#47 (12-05-18)  _ IMG_6900 - Chinese tallow color.jpg

Trees and other plants along highways and home landscapes have provided a respectable display of fall color over the past weeks. Although Chinese tallows are considered an invasive tree species, they have provided eye-catching displays of fall color. In Colorado, it’s the gold of aspen trees that catches the eye. In New England, it’s the brilliant oranges and yellows of the sugar maples.

Each fall, a glorious spectrum of colors blankets the hardwood forests in many areas of the United States. I grew up on a family farm located in South Central Virginia and I looked forward to the fall season every year. Each fall, the area would be covered in a quilt of colors so vibrant that even a teenager would likely take notice.

In Colorado, it’s the gold of aspen trees that catches the eye. In New England, it’s the brilliant oranges and yellows of the sugar maples. And in the South, it’s the deep scarlet of the red oaks, the reddish-orange of sumac and the multicolors of sweet gum.

Despite appearances, Mother Nature doesn’t paint with broad brush strokes. Paint-by-numbers would be a better analogy because each tree has its own fall color bound up in the chemical composition of the sap, which provides the “instructions” on what color to turn.

Tree leaves change colors according to complex chemical formulas. Depending on how much iron, magnesium, phosphorus or sodium is present in leaves and the acidity of tree sap, leaves might turn amber, gold, red, orange or just fade from green to brown. Scarlet oaks, red maples and sumacs, for instance, have a slightly acidic sap that causes the leaves to turn bright red.

The leaves of ash trees growing in areas where limestone is present will turn a regal purplish-blue. What prompts the change? Although many people believe that a mischievous Jack Frost is responsible for the color change, weather conditions are just one factor at play. As the days grow shorter and the nights longer, a chemical clock inside the trees starts up, releasing a hormone which restricts the flow of sap to each leaf.

As the autumn season progresses, the sap flows more slowly and chlorophyll, which gives most leaves their basic green color over the spring and summer seasons, starts to disappear. The residual sap becomes more concentrated as it dries, creating the colors of fall.

In other words, the colors are always there, but as the predominant hues of green fades, other colors become enhanced and begin to show through. Sunlight, nutrients and moisture level factor into the process and cool weather seems to slow things down to bring out the full effect.

Obviously, this area is not a hot spot for fall color along the roadways as we don’t have the aspens of Colorado nor the sugar maples of New England. Along the highways in Galveston County — well, it’s basically the orange, yellow and red hues of the maligned Chinese tallow and a few other trees.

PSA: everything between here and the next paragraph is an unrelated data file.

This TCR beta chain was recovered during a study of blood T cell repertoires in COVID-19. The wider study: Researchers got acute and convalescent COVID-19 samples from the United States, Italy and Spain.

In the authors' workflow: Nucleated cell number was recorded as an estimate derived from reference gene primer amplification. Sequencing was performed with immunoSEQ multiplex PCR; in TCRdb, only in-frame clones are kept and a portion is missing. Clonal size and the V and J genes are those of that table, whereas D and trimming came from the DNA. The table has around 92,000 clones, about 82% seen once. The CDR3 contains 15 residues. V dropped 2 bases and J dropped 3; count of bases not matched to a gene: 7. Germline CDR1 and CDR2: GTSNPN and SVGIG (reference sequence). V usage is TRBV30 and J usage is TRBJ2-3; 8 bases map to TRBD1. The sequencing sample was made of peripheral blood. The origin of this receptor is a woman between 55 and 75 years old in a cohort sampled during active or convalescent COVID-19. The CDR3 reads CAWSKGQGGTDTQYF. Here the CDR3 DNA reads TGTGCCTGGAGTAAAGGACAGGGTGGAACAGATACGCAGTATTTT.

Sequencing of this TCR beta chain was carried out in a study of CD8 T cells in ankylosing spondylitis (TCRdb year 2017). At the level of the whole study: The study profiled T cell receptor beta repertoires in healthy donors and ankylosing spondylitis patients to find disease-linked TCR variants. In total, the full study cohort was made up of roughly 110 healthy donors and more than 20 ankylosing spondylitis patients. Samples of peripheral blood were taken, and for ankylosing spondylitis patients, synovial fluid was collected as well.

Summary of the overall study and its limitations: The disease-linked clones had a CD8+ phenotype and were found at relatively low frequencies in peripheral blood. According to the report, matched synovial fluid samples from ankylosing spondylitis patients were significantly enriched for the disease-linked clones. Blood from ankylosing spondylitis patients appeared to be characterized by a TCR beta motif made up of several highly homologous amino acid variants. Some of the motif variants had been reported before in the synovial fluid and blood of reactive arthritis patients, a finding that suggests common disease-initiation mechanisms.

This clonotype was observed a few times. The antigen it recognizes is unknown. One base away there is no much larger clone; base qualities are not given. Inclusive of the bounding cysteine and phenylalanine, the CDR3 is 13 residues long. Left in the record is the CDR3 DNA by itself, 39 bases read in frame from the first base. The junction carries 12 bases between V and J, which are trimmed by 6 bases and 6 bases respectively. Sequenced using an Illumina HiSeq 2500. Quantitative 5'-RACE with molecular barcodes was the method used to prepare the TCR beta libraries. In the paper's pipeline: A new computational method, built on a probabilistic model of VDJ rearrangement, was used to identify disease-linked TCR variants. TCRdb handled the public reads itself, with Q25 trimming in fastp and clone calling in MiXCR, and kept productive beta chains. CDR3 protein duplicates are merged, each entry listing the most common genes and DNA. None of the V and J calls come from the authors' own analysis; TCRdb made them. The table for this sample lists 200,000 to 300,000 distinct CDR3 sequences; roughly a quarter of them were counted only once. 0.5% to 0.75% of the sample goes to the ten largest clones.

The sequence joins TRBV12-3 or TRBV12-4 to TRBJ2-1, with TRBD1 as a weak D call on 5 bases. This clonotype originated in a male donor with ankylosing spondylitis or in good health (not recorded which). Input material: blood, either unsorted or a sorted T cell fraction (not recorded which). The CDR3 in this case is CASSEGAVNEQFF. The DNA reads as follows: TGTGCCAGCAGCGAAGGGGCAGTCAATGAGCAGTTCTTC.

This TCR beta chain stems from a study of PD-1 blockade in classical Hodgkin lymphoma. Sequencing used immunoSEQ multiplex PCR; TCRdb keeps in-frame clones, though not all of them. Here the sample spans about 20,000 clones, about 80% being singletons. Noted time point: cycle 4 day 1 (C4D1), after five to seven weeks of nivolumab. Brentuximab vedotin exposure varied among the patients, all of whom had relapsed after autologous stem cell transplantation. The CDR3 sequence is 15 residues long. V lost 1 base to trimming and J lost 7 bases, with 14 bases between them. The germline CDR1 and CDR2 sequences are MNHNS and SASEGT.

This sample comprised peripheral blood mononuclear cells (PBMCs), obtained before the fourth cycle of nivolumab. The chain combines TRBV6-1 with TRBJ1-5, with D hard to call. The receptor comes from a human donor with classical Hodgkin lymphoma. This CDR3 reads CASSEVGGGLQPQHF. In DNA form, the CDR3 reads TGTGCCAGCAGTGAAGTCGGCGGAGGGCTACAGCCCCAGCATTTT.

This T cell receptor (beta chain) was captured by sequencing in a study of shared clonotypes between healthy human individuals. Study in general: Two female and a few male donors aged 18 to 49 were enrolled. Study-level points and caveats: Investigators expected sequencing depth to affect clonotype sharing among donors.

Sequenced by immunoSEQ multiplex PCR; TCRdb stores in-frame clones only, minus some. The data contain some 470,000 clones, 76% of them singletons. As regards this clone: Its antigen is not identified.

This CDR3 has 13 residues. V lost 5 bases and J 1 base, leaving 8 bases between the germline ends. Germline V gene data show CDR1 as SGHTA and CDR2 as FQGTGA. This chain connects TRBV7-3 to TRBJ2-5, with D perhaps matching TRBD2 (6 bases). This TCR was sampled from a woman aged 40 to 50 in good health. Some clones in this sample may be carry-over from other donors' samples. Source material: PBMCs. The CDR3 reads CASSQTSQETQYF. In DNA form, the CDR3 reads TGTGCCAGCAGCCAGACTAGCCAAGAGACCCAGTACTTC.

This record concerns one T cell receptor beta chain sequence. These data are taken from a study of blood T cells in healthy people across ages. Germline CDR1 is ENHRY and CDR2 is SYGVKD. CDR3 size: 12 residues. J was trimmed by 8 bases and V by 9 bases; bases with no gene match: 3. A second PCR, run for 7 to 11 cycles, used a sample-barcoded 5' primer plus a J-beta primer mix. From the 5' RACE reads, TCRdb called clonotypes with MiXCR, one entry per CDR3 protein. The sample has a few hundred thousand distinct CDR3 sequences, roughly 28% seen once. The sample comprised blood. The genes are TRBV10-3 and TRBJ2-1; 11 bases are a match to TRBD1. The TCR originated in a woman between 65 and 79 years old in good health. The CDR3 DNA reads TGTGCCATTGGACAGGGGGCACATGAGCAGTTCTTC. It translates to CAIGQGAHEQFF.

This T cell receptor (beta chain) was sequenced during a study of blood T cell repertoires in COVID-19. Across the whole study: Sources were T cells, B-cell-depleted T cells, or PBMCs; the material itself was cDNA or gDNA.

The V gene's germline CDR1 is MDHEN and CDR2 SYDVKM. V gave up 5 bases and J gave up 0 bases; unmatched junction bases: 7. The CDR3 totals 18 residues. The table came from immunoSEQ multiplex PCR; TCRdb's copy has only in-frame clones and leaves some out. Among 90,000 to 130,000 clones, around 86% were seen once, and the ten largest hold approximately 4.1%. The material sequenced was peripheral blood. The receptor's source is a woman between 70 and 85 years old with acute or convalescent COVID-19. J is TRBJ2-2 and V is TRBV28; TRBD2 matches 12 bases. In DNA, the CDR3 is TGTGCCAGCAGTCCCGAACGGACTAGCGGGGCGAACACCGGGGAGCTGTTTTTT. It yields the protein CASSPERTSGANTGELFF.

I was pleasantly surprised to see one tree species providing an unexpected burst of fall color. Last week while walking back to my office from the Discovery Garden in Carbide Park in La Marque, I noticed a colorful layer of fallen leaves below the canopy of a Texas ash (Fraxinus texensis). The leaves from this tree were a striking yellow-gold in color but leaf colors in the fall also range from gold, orange and purple depending on local conditions. The crape myrtle in my backyard produced a maze of yellow, red and copper colored leaves that provided a glimpse of fall color. A few blocks from my home is a neighbor’s mature and very tall bald cypress. I have witnessed the tree’s foliage turn from a soft green to a striking bronze color over the pass weeks as I drive to work.

Yes, fall colors in our urban forests along the Texas Gulf Coast do not hold a candle to those in many other areas of the nation. However, it seems that life is often about trade-offs — in this case, I find ample solace and much happiness in living in an area with very mild and pleasant winters.

Seminar on The Jewels in the Garden … Hummingbirds

Galveston County Master Gardener Deborah Repasz’s presentation will include the fight and flight for survival of hummingbirds in Galveston County. Repasz will highlight ways to increase hummingbird sightings in your yard by creating an inviting habitat using shelter, food, and water. Plants, including Texas natives, and other resources that attract hummingbirds will be presented, as will the impact of pesticides on hummingbirds.

The seminar will be conducted on Saturday, Dec. 8, from 1 p.m. to 3 p.m. at the Galveston County AgriLife Extension Office located in Carbide Park, 4102-B Main St. in La Marque. Pre-registration is required by phone 281-309-5065 or e-mail galvcountymgs@gmail.com to ensure the availability of handouts.

Master Gardener Class Applications

Applications for the 2019 Master Gardener class are due on Thursday, December 6. Applications can be picked up at the Galveston County AgriLife Extension Office located in Carbide Park, 4102-B Main St. in La Marque or downloaded online https://aggie-horticulture.tamu.edu/galveston/. Classes will be held from Tuesday, Feb. 5, and on each Tuesday and Thursday thereafter through April 11.

Dr. William Johnson is a horticulturist with the Galveston County Office of Texas AgriLife Extension Service, The Texas A&M System. Visit his website at aggie-horticulture.tamu.edu/galveston.

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